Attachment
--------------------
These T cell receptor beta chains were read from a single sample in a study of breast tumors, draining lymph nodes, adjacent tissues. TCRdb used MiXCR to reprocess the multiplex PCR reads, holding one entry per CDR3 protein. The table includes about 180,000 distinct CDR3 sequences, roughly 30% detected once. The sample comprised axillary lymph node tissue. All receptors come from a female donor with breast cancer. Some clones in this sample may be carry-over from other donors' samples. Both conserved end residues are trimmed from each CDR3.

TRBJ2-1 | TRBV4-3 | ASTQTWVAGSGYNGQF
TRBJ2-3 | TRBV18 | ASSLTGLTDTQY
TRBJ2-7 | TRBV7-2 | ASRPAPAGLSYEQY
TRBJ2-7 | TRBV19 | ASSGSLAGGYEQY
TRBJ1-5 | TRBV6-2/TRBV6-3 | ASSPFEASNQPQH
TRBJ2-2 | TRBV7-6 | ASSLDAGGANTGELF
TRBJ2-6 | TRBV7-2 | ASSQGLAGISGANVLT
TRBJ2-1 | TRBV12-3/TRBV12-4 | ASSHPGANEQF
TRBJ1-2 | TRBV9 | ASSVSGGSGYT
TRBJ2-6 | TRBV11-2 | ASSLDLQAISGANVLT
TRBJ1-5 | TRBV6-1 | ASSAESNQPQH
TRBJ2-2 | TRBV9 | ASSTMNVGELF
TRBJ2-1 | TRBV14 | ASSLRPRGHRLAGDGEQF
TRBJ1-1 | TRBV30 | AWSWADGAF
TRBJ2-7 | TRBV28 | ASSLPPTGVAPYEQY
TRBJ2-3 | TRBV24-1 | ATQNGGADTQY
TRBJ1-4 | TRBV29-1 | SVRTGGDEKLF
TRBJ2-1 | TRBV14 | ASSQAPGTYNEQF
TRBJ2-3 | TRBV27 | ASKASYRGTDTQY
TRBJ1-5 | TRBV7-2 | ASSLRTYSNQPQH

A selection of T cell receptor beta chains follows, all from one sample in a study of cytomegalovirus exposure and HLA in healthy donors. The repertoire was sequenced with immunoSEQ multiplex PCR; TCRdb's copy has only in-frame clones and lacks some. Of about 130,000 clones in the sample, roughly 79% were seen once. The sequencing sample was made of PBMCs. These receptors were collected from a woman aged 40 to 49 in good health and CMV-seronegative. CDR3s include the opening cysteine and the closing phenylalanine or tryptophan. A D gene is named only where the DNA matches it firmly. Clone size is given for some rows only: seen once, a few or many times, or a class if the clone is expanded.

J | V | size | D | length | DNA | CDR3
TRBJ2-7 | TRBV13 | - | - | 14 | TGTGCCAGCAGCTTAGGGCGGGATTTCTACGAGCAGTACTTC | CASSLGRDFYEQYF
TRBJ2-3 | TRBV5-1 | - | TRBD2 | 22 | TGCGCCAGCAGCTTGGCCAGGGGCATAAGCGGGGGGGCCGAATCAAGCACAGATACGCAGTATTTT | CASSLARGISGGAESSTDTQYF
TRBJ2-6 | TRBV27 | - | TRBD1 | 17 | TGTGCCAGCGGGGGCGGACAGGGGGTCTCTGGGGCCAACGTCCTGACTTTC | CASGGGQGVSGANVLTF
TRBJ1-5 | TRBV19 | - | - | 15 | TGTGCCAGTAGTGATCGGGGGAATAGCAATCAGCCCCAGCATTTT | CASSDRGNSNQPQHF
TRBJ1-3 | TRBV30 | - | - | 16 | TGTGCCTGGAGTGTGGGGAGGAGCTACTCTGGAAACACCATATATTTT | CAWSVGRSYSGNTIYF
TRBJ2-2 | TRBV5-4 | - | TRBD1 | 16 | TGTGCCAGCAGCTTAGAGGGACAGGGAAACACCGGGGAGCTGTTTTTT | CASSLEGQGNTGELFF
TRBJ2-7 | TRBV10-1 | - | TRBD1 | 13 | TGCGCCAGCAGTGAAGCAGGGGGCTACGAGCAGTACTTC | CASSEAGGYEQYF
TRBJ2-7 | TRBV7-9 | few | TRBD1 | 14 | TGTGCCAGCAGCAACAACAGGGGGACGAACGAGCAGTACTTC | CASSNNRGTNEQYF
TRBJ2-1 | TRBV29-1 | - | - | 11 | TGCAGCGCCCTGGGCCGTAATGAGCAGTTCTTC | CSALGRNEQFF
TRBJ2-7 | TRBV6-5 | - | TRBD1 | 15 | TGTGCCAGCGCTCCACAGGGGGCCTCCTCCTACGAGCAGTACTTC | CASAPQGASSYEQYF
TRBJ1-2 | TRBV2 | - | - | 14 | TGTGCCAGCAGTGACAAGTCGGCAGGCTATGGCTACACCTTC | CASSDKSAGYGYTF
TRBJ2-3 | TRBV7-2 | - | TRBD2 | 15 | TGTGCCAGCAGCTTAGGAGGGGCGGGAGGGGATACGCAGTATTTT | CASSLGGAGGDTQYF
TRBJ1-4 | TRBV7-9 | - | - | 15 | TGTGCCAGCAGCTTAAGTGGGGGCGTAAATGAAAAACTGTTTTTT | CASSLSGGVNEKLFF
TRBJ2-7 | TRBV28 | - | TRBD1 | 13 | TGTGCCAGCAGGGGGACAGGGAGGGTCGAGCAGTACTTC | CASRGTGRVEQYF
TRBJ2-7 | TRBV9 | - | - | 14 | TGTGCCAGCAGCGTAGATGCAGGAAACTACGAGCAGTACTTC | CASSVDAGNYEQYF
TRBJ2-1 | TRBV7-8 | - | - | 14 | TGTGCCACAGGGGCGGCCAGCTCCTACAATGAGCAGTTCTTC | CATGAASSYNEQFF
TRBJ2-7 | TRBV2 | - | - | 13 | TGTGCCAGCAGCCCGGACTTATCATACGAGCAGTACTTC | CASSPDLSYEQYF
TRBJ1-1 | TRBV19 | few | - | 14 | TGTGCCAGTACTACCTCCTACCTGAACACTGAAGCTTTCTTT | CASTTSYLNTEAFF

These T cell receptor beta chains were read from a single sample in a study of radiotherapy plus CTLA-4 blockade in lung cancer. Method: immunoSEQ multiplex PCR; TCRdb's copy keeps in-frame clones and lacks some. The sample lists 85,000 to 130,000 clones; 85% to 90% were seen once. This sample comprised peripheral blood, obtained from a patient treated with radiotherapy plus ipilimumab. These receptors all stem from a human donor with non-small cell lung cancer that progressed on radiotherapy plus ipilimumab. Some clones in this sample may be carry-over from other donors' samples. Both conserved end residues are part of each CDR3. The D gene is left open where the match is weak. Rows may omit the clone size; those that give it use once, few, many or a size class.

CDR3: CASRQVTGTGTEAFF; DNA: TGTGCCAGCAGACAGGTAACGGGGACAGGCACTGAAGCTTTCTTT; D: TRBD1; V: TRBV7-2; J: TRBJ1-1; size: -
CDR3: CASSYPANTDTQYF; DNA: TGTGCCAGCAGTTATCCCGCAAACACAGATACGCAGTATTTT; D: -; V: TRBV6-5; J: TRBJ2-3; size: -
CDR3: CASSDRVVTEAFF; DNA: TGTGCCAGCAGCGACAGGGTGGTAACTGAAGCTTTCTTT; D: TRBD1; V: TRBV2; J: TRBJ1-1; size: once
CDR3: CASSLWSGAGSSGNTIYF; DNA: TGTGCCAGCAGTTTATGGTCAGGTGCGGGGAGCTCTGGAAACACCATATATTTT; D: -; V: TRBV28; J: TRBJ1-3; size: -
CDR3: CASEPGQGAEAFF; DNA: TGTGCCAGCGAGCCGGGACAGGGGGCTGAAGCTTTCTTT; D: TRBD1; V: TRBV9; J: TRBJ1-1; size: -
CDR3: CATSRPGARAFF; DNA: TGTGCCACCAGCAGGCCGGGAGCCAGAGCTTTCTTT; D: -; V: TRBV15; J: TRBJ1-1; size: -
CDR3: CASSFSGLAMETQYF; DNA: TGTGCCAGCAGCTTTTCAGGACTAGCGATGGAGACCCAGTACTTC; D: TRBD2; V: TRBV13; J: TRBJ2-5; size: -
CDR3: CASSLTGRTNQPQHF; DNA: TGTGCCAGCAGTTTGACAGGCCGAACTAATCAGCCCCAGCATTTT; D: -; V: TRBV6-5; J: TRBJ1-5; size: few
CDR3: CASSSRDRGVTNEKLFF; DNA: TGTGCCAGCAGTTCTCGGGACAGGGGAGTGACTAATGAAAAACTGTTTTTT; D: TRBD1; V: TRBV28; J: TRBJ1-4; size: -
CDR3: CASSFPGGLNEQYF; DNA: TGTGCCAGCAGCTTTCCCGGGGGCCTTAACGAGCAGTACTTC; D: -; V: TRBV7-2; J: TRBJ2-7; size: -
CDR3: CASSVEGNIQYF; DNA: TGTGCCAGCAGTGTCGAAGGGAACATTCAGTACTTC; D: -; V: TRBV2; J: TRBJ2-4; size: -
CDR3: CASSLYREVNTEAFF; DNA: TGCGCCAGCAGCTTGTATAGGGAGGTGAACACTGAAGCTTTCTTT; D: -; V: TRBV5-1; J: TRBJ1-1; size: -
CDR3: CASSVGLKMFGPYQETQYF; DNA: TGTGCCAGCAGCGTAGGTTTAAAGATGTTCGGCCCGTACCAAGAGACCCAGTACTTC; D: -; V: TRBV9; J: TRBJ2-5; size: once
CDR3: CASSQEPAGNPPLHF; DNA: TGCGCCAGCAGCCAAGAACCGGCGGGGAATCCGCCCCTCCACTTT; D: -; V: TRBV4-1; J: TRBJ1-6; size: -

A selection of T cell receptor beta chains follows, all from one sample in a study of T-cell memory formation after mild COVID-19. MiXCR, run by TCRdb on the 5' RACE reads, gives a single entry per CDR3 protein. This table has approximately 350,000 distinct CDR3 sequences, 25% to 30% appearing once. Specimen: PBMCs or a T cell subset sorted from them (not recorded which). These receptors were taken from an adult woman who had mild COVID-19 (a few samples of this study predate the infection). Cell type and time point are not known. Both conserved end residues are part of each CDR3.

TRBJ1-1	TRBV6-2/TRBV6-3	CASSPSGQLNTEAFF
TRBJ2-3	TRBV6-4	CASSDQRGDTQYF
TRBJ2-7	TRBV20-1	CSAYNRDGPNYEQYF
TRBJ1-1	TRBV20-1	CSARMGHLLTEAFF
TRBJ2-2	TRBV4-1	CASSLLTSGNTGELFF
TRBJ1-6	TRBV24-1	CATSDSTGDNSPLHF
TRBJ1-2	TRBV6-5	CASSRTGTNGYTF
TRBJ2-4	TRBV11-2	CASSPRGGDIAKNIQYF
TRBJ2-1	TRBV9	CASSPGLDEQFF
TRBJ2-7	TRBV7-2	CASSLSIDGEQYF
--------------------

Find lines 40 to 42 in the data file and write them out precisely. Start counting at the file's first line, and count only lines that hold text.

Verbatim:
TRBJ2-7 | TRBV2 | - | - | 13 | TGTGCCAGCAGCCCGGACTTATCATACGAGCAGTACTTC | CASSPDLSYEQYF
TRBJ1-1 | TRBV19 | few | - | 14 | TGTGCCAGTACTACCTCCTACCTGAACACTGAAGCTTTCTTT | CASTTSYLNTEAFF

These T cell receptor beta chains were read from a single sample in a study of radiotherapy plus CTLA-4 blockade in lung cancer. Method: immunoSEQ multiplex PCR; TCRdb's copy keeps in-frame clones and lacks some. The sample lists 85,000 to 130,000 clones; 85% to 90% were seen once. This sample comprised peripheral blood, obtained from a patient treated with radiotherapy plus ipilimumab. These receptors all stem from a human donor with non-small cell lung cancer that progressed on radiotherapy plus ipilimumab. Some clones in this sample may be carry-over from other donors' samples. Both conserved end residues are part of each CDR3. The D gene is left open where the match is weak. Rows may omit the clone size; those that give it use once, few, many or a size class.